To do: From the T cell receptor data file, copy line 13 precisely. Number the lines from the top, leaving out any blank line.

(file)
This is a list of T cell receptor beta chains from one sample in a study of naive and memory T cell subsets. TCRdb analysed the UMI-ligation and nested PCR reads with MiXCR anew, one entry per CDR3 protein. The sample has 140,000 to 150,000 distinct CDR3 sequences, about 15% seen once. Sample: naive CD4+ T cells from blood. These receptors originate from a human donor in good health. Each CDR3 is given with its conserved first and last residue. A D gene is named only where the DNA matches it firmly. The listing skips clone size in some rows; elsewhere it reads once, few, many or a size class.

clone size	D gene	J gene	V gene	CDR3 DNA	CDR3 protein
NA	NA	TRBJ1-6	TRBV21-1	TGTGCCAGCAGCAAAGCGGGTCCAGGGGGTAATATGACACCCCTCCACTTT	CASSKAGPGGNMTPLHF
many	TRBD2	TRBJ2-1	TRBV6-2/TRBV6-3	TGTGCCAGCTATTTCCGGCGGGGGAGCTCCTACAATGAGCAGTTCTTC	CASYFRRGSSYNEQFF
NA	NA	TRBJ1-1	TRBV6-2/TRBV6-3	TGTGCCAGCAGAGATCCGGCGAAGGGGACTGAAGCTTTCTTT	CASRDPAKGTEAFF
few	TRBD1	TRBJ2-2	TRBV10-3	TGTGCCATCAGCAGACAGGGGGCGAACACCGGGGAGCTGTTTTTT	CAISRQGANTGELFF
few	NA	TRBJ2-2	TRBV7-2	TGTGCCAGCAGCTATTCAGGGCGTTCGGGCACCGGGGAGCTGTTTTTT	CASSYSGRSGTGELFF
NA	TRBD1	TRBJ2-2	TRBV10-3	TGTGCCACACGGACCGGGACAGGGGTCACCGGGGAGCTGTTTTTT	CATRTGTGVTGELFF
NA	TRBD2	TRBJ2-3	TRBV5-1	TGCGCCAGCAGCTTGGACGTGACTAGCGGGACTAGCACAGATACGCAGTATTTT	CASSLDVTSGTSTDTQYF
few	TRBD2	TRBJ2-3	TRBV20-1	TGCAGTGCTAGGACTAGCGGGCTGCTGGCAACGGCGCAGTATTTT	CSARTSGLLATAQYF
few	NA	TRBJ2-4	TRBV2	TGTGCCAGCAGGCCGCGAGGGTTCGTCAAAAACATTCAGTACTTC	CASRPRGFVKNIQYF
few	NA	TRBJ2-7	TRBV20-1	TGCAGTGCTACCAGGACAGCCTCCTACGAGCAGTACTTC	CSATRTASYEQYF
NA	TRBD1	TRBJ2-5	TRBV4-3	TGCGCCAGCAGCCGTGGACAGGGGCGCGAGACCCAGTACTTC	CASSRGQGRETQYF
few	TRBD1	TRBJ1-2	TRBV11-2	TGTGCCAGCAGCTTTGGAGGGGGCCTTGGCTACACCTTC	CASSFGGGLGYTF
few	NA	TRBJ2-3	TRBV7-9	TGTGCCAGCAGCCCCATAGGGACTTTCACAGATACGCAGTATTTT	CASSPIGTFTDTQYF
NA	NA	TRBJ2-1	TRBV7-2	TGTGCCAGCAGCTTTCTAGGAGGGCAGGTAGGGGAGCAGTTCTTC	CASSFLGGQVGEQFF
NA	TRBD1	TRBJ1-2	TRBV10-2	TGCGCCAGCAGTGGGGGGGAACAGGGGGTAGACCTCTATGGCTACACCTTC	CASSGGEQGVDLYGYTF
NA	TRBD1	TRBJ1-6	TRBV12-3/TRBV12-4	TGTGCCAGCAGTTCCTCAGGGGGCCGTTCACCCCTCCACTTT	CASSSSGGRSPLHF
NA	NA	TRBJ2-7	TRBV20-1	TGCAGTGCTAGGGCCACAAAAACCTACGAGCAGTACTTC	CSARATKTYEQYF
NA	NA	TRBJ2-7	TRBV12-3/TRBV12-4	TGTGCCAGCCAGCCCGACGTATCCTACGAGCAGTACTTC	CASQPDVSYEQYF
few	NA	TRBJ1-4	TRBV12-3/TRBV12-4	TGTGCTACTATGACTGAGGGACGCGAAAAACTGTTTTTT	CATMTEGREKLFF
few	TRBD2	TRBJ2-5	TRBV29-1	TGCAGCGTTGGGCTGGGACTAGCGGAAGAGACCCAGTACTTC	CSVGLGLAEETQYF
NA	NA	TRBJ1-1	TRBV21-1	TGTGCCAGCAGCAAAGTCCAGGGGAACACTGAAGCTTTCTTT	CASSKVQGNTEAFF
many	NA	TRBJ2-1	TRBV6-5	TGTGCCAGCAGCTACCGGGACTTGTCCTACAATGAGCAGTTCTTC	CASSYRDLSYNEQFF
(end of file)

NA	TRBD1	TRBJ2-5	TRBV4-3	TGCGCCAGCAGCCGTGGACAGGGGCGCGAGACCCAGTACTTC	CASSRGQGRETQYF